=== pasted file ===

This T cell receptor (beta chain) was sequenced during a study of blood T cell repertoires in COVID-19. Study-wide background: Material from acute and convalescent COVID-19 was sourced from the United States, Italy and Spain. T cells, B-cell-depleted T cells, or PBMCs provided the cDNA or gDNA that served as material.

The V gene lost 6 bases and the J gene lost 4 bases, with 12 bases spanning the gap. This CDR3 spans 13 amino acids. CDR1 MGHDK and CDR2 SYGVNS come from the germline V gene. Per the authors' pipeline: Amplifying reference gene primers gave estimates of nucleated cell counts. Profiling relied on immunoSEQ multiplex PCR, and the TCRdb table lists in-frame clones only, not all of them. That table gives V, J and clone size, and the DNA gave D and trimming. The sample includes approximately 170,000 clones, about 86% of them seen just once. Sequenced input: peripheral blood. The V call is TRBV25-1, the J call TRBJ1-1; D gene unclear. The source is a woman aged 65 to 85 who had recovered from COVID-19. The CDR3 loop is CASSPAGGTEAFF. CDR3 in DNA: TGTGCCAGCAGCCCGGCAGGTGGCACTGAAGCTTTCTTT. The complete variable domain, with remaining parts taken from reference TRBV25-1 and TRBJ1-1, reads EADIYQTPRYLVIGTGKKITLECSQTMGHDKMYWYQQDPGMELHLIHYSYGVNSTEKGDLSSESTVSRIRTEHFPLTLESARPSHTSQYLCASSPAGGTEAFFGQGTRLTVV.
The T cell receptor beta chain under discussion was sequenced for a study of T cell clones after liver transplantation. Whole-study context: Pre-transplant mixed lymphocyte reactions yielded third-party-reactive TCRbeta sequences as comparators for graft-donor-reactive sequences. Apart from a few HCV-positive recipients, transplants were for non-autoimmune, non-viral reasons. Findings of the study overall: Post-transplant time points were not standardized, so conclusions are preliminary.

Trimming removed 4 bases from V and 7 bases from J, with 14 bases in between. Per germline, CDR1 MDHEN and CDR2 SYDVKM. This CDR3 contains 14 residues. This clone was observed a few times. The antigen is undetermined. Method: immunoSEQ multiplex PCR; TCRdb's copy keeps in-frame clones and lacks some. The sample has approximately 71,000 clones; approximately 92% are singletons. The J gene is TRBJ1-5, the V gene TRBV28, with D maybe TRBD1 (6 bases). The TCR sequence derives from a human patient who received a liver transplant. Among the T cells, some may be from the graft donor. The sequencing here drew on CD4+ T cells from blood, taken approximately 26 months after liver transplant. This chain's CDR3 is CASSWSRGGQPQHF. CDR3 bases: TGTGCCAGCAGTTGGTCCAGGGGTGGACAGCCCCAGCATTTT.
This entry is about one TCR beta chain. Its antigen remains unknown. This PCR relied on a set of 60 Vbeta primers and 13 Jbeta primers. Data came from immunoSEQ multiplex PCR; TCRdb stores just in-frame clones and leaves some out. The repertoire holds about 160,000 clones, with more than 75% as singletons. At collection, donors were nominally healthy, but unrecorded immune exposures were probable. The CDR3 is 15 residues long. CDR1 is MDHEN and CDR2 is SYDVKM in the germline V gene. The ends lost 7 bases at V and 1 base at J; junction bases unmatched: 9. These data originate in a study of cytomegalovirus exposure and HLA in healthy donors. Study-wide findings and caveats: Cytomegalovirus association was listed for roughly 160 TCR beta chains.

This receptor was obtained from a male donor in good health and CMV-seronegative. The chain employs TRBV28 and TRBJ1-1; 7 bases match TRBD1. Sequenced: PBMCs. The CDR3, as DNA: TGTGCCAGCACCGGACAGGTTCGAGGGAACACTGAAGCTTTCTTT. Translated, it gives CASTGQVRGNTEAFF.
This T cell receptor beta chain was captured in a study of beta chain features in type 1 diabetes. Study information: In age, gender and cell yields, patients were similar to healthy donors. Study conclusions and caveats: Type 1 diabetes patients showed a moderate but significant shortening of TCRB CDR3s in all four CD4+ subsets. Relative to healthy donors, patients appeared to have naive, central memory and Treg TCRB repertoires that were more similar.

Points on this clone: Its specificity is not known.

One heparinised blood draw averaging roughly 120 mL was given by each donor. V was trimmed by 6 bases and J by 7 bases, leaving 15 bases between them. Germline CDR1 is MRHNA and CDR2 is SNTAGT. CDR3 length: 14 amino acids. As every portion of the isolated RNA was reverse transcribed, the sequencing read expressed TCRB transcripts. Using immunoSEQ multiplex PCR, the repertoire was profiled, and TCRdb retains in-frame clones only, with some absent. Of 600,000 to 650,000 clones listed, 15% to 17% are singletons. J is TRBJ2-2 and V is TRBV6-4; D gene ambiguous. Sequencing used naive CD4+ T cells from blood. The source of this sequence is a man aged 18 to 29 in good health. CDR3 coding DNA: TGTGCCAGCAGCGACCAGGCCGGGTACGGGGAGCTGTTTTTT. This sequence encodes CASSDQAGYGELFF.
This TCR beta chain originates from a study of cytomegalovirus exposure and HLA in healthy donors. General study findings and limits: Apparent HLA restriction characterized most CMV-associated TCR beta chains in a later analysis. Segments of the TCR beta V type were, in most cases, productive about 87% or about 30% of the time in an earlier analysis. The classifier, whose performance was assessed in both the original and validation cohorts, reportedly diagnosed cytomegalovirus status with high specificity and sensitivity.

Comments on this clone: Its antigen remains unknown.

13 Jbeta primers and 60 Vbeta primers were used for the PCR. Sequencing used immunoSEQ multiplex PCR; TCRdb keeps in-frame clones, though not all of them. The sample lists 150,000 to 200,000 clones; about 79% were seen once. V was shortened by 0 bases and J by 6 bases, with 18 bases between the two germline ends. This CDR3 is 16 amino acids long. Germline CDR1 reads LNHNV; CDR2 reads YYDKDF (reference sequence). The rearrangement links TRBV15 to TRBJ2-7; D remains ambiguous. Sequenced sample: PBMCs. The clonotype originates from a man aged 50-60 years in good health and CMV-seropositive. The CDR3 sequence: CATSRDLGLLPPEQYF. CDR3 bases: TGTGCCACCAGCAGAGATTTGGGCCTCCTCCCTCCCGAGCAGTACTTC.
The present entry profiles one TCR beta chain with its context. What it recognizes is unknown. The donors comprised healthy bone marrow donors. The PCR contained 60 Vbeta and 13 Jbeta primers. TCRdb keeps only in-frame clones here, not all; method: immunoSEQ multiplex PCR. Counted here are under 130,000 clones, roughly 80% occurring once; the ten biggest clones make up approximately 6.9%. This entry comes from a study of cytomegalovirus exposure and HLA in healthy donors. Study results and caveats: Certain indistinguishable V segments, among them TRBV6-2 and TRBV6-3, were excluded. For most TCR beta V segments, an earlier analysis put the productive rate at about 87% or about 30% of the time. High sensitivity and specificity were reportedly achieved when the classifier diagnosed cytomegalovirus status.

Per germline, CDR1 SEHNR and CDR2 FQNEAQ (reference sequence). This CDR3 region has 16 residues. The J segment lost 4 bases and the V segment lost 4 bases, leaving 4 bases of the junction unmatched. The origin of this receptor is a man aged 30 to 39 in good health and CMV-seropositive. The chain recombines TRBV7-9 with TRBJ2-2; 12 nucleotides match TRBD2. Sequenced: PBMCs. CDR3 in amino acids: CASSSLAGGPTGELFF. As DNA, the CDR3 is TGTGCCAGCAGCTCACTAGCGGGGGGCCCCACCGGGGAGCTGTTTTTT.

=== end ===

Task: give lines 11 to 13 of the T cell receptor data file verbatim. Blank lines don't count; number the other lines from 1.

Comments on this clone: Its antigen remains unknown.

13 Jbeta primers and 60 Vbeta primers were used for the PCR. Sequencing used immunoSEQ multiplex PCR; TCRdb keeps in-frame clones, though not all of them. The sample lists 150,000 to 200,000 clones; about 79% were seen once. V was shortened by 0 bases and J by 6 bases, with 18 bases between the two germline ends. This CDR3 is 16 amino acids long. Germline CDR1 reads LNHNV; CDR2 reads YYDKDF (reference sequence). The rearrangement links TRBV15 to TRBJ2-7; D remains ambiguous. Sequenced sample: PBMCs. The clonotype originates from a man aged 50-60 years in good health and CMV-seropositive. The CDR3 sequence: CATSRDLGLLPPEQYF. CDR3 bases: TGTGCCACCAGCAGAGATTTGGGCCTCCTCCCTCCCGAGCAGTACTTC.
The present entry profiles one TCR beta chain with its context. What it recognizes is unknown. The donors comprised healthy bone marrow donors. The PCR contained 60 Vbeta and 13 Jbeta primers. TCRdb keeps only in-frame clones here, not all; method: immunoSEQ multiplex PCR. Counted here are under 130,000 clones, roughly 80% occurring once; the ten biggest clones make up approximately 6.9%. This entry comes from a study of cytomegalovirus exposure and HLA in healthy donors. Study results and caveats: Certain indistinguishable V segments, among them TRBV6-2 and TRBV6-3, were excluded. For most TCR beta V segments, an earlier analysis put the productive rate at about 87% or about 30% of the time. High sensitivity and specificity were reportedly achieved when the classifier diagnosed cytomegalovirus status.